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Dining Room/ Home Office {How to make a hanging file drawer with a Dremel}

I love hanging files, so when turning the Dining room into a Home Office space, hanging file drawers were a must.  I played around with my own design and measured existing file drawers in our house to come up with a plan.  I pinned some things I could purchase to attach to the drawer, but I wanted two drawers and I was looking at about $30, which was more than I wanted to spend.  And then Sandra over at rescued me and published a post about how she made some file drawers and it was cheap.  That was the way I wanted to go, but the problem was that Sandra used a table saw to make hers.  And my table saw was still in a really big and heavy box in our garage at the time.

Dremel sent me some of their tools awhile back to try out and I decided to use the Multi-Max to make my hanging file drawer instead of the table saw.

Dremel multi-max

My drawers are going in horizontally so the files go from side-to-side rather than front to back.  The drawer dimensions are 14″ deep by 19″ wide (exterior dimensions).  If my cabinets were deeper, I would have made the file drawer deeper because getting them in and out works, but I can’t take them straight up and out because it would hit the drawer above it.  You can see that it sits right under the drawer above when fully extended.

DIY hanging file drawer installed

So here’s how I went about it.  Take your hanging file and mark where you should cut. Read More…

Today’s Project


It’s a beautiful day for painting! We just had a shed built in the last few weeks and decided to paint it ourselves to save some money. I love the look of our Woodshed, as the Hubs has taken to calling it, even though we won’t store wood in it. It’s the name of the model we had built.

We saw the Weaver Barns at the Parade of Homes in June and liked their model. If you live in a two hour radius of Holmes county in Ohio I highly recommend them. Hubs compared some other sheds and we got better quality, higher-end materials for a similar price than the others were charging. And I think it looks so cute and not like a place to store a lawn mower–more like a little cottage!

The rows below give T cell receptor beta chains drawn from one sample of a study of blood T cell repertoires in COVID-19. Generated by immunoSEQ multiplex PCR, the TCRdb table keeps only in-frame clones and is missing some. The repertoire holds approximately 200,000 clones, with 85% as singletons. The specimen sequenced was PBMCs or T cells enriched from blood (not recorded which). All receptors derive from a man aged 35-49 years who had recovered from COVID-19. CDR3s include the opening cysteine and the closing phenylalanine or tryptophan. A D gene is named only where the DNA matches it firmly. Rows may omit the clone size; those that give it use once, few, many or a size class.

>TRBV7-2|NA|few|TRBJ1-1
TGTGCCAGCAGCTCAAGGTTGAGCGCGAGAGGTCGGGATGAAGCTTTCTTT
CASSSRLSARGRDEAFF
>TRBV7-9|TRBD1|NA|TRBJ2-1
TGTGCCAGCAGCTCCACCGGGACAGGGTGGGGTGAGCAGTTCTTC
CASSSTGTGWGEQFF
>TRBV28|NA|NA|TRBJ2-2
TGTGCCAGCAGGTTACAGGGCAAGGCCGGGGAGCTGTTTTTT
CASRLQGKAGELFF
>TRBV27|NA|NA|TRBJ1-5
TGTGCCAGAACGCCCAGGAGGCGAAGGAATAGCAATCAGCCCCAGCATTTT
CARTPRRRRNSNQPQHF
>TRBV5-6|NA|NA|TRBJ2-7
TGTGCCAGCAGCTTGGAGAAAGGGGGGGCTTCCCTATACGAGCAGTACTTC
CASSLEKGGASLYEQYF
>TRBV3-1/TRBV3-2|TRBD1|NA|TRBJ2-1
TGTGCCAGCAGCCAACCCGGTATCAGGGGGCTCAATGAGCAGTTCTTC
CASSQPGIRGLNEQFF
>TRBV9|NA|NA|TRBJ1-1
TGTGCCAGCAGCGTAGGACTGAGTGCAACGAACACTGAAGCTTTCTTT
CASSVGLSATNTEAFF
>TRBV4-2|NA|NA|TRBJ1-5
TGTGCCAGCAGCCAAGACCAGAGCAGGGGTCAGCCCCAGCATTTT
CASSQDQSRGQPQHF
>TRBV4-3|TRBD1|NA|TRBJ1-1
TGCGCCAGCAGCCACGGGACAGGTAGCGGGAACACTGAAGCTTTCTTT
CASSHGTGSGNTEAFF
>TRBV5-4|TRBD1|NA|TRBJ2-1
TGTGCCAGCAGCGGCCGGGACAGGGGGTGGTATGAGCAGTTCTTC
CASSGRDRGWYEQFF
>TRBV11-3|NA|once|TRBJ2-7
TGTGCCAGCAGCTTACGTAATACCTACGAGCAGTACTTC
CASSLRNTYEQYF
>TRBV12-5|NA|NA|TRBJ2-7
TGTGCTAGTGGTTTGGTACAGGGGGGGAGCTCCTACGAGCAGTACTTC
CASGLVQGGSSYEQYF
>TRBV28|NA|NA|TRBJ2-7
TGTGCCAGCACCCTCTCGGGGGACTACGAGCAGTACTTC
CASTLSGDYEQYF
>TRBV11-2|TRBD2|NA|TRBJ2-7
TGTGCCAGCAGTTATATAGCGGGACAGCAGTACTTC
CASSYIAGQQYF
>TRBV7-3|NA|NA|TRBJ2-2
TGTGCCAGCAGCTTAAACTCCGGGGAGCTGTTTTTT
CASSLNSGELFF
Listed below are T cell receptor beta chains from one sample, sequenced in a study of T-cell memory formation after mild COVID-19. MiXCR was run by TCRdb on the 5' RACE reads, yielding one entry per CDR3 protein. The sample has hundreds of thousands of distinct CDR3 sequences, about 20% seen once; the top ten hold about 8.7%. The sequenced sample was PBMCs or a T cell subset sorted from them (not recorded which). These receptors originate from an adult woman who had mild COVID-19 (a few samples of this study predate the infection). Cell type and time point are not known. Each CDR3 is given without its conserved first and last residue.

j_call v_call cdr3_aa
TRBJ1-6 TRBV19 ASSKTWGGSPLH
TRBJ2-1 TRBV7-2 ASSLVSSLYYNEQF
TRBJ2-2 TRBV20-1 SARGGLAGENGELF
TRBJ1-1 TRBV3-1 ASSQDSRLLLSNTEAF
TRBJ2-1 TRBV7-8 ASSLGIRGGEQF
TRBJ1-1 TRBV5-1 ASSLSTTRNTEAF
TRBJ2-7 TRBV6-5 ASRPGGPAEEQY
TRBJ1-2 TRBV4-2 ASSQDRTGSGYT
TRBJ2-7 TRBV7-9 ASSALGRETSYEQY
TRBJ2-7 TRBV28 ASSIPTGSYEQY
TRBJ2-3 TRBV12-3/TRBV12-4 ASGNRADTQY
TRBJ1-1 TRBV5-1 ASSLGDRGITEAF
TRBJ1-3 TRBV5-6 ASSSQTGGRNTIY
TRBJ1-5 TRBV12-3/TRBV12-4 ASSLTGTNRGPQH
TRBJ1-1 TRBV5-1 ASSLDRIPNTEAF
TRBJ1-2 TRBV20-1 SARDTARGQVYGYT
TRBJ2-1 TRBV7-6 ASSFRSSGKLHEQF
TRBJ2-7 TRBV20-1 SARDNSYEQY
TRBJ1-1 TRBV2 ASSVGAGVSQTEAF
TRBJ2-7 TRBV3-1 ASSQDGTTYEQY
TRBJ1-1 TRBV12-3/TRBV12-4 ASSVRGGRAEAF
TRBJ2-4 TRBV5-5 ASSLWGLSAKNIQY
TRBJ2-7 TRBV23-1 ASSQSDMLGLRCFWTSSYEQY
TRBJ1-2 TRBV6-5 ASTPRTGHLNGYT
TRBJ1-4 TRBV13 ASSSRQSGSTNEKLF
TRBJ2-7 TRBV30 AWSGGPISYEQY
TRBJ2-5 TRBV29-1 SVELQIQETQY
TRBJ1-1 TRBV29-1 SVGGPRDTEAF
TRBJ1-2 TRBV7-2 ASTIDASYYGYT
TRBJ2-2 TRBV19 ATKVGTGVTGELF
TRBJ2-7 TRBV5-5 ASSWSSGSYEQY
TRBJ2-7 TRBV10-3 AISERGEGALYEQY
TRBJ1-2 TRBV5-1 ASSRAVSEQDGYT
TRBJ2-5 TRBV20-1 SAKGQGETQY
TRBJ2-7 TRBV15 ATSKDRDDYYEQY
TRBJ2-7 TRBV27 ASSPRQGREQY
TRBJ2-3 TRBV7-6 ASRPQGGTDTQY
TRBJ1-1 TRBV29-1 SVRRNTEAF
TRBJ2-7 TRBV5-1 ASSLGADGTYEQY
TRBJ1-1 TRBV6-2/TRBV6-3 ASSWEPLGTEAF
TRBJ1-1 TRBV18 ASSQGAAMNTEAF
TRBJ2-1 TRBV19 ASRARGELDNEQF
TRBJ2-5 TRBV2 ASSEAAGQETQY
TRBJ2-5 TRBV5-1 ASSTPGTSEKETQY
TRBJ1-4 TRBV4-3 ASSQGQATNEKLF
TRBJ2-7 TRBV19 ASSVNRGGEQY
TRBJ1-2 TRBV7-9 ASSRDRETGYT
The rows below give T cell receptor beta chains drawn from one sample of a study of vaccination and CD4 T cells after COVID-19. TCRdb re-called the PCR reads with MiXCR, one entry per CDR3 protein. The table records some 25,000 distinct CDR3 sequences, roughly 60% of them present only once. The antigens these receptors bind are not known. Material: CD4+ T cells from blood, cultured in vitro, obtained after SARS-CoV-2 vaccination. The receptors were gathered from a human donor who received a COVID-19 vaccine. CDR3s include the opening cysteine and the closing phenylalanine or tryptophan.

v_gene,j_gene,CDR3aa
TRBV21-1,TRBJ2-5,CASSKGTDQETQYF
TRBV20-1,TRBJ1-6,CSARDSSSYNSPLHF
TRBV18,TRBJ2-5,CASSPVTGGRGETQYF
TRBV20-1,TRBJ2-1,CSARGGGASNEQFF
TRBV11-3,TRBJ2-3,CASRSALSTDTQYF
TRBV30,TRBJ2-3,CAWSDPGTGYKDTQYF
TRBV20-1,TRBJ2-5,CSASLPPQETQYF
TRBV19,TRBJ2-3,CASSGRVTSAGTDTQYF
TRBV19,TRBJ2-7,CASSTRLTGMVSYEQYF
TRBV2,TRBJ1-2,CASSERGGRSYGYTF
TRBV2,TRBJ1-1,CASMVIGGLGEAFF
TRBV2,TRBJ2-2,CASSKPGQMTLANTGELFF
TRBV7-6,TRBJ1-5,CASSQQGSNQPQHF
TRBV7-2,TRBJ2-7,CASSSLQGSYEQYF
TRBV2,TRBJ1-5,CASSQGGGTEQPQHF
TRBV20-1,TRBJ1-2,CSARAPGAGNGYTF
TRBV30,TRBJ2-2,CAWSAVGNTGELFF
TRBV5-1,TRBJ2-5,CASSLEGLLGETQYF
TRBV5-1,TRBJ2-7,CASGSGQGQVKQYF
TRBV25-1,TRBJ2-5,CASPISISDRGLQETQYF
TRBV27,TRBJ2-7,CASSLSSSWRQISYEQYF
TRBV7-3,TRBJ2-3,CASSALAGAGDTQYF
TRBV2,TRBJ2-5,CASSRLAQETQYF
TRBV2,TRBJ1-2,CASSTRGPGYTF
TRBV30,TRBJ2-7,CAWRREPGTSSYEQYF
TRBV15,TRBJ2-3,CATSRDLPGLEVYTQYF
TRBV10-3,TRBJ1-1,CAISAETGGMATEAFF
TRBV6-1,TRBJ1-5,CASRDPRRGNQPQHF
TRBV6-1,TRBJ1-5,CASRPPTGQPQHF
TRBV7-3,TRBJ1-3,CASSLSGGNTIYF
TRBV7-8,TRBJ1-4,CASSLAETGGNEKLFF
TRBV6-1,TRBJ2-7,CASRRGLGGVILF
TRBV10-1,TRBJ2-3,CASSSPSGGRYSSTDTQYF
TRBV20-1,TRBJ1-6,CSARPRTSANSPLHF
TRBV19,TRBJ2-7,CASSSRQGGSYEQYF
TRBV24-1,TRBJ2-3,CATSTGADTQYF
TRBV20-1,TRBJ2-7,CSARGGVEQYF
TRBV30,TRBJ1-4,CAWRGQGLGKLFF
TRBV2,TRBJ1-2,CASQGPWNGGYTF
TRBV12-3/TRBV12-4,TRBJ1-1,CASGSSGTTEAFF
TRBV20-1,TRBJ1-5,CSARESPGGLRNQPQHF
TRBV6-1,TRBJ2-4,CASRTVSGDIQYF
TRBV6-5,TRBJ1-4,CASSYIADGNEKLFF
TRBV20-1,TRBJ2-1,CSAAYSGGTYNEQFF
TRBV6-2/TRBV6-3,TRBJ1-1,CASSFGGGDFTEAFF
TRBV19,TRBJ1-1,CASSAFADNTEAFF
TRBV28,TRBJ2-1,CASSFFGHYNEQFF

We also recommend site prep by Nelson Yoder. I hate to put his cell on here in case he would get spammed, but either ask for his number at the dealer or contact me and I’ll give it to you. He did a fantastic job and the base your shed sits on is unseen but so important!  We did have him only extend the rock sides out 6″ past the shed sides so we didn’t have all that gravel for planting stuff there. Ask about that if you speak with him.

If you want to mention me as your catalyst for going to them, that would make me happy! But they have never heard of me and I did not receive compensation from them for this post. Just passing along a good experience and product :)

Board & Batten {post 6} Angle cut at the baseboard

Hi all!  I had a recent question in the comments from Kelly asking for close up photos of how the batten meets the baseboard when I posted my Laundry Room board and batten project.  Since it was awhile ago, I had to go back and review the five posts on that project.  But I was confident that I would find the info, in order to link to the post in my reply to her comment…but I actually discovered that I never provided a picture of that particular part.  Huh!  Thanks for asking for that, Kelly, because that would be helpful!